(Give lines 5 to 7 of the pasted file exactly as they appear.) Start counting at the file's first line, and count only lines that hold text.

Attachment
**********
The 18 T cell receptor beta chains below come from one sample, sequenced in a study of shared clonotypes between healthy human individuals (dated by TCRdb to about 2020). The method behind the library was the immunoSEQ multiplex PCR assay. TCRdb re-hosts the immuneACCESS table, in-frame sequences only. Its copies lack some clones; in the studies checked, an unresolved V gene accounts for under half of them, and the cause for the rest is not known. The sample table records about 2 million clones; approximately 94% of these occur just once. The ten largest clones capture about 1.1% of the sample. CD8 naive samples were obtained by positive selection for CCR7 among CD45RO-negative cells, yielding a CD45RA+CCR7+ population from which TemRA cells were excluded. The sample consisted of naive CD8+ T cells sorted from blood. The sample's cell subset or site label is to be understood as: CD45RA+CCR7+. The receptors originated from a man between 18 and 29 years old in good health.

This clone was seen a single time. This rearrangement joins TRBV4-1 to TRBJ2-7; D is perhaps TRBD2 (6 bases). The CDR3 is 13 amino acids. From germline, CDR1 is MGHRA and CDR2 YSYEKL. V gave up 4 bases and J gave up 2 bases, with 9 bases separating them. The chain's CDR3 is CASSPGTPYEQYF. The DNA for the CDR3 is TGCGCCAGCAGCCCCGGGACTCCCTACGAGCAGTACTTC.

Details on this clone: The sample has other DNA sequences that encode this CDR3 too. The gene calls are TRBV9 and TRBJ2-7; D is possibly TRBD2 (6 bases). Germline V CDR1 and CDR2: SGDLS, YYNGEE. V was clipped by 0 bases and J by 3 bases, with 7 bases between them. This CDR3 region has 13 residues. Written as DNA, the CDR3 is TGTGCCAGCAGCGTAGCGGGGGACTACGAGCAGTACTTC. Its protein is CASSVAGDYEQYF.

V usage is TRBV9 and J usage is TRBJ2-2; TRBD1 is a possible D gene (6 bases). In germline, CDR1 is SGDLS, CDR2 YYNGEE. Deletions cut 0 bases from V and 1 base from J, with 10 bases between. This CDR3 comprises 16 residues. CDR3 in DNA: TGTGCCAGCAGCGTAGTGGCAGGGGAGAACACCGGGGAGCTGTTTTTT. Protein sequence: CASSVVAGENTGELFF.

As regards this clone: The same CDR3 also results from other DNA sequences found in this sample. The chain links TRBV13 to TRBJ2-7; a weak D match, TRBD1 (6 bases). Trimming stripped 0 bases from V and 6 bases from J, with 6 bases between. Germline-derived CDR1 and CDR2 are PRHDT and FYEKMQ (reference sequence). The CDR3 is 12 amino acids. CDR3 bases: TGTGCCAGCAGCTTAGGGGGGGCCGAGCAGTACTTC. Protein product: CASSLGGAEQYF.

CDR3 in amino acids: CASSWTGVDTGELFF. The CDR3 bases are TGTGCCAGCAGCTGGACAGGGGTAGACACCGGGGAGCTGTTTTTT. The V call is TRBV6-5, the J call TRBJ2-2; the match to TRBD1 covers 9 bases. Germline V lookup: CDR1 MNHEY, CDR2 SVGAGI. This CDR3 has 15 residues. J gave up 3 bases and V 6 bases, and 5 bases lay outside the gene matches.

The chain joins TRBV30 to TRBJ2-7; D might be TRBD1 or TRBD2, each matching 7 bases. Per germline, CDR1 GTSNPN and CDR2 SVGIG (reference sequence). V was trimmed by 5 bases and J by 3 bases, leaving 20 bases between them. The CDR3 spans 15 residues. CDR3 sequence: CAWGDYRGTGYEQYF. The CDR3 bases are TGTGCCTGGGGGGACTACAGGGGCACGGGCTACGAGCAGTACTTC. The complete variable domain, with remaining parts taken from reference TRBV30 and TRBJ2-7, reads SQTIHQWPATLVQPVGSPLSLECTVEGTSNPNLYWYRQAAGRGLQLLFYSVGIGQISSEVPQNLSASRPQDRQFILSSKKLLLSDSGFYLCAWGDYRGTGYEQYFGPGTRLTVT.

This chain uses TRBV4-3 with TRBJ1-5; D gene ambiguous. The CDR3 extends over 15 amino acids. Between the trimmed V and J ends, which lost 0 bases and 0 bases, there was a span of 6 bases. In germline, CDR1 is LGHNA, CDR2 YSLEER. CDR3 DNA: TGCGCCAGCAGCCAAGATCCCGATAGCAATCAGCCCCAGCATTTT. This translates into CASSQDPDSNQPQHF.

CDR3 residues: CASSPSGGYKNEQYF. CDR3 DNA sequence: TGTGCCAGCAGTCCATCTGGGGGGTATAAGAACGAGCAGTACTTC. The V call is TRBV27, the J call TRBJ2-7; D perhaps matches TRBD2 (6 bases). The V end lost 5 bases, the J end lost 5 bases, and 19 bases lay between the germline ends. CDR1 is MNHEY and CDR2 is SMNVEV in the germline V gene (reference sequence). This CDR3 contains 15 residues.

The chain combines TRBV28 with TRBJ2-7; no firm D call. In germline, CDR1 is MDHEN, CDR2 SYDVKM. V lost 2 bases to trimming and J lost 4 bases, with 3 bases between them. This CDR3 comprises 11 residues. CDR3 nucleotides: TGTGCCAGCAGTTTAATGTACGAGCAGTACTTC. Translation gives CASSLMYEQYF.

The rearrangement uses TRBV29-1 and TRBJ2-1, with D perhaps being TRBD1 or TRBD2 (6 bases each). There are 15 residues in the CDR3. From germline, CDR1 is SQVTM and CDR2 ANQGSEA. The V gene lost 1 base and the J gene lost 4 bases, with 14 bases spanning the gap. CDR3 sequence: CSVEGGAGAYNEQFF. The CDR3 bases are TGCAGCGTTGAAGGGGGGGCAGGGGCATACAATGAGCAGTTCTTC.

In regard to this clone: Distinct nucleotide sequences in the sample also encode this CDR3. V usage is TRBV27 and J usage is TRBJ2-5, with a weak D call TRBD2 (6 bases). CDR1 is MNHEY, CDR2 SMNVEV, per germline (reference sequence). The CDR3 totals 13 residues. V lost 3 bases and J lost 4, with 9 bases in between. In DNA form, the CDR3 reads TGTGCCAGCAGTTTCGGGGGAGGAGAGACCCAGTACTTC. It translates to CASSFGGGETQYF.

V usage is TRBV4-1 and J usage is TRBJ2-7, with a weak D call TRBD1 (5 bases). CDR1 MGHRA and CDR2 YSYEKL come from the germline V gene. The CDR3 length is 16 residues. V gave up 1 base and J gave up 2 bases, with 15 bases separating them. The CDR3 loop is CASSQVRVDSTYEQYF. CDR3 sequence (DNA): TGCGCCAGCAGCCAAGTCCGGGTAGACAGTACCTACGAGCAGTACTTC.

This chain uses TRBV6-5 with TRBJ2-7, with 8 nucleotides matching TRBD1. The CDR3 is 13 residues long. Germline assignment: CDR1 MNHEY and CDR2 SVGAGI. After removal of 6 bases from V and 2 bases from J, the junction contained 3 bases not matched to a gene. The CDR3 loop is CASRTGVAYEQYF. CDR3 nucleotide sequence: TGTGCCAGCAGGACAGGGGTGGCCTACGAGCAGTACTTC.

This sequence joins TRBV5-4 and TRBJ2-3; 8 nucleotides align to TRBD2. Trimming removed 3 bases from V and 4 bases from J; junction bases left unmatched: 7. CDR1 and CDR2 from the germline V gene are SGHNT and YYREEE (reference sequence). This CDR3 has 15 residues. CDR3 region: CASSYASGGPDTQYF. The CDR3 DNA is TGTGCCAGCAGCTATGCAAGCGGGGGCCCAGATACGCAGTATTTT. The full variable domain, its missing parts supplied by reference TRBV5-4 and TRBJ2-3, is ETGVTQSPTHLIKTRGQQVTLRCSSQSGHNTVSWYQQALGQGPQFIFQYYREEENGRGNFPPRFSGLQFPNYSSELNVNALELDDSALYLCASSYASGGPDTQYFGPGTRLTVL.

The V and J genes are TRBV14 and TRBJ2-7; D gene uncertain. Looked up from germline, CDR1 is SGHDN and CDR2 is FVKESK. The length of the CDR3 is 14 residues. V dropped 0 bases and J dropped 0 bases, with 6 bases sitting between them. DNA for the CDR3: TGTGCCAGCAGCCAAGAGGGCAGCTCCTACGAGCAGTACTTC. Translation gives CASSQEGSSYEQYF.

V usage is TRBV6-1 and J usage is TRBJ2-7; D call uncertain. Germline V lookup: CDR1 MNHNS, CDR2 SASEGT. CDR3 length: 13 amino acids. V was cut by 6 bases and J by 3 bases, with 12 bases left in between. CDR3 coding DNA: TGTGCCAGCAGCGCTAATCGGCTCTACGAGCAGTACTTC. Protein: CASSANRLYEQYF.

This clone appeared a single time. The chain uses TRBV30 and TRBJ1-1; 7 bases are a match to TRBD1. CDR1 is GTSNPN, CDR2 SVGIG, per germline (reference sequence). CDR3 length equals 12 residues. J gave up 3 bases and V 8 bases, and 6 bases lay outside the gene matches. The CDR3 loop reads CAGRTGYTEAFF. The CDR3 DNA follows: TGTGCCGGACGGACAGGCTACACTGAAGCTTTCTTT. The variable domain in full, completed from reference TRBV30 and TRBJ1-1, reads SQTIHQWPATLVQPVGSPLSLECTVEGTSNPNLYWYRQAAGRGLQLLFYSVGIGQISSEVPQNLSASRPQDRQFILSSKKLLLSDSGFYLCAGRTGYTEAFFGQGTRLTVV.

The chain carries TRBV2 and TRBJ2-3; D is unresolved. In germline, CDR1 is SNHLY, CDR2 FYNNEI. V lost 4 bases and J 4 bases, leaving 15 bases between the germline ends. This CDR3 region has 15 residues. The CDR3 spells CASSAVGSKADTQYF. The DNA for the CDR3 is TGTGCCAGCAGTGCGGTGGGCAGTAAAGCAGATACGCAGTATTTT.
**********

As regards this clone: The same CDR3 also results from other DNA sequences found in this sample. The chain links TRBV13 to TRBJ2-7; a weak D match, TRBD1 (6 bases). Trimming stripped 0 bases from V and 6 bases from J, with 6 bases between. Germline-derived CDR1 and CDR2 are PRHDT and FYEKMQ (reference sequence). The CDR3 is 12 amino acids. CDR3 bases: TGTGCCAGCAGCTTAGGGGGGGCCGAGCAGTACTTC. Protein product: CASSLGGAEQYF.

CDR3 in amino acids: CASSWTGVDTGELFF. The CDR3 bases are TGTGCCAGCAGCTGGACAGGGGTAGACACCGGGGAGCTGTTTTTT. The V call is TRBV6-5, the J call TRBJ2-2; the match to TRBD1 covers 9 bases. Germline V lookup: CDR1 MNHEY, CDR2 SVGAGI. This CDR3 has 15 residues. J gave up 3 bases and V 6 bases, and 5 bases lay outside the gene matches.

The chain joins TRBV30 to TRBJ2-7; D might be TRBD1 or TRBD2, each matching 7 bases. Per germline, CDR1 GTSNPN and CDR2 SVGIG (reference sequence). V was trimmed by 5 bases and J by 3 bases, leaving 20 bases between them. The CDR3 spans 15 residues. CDR3 sequence: CAWGDYRGTGYEQYF. The CDR3 bases are TGTGCCTGGGGGGACTACAGGGGCACGGGCTACGAGCAGTACTTC. The complete variable domain, with remaining parts taken from reference TRBV30 and TRBJ2-7, reads SQTIHQWPATLVQPVGSPLSLECTVEGTSNPNLYWYRQAAGRGLQLLFYSVGIGQISSEVPQNLSASRPQDRQFILSSKKLLLSDSGFYLCAWGDYRGTGYEQYFGPGTRLTVT.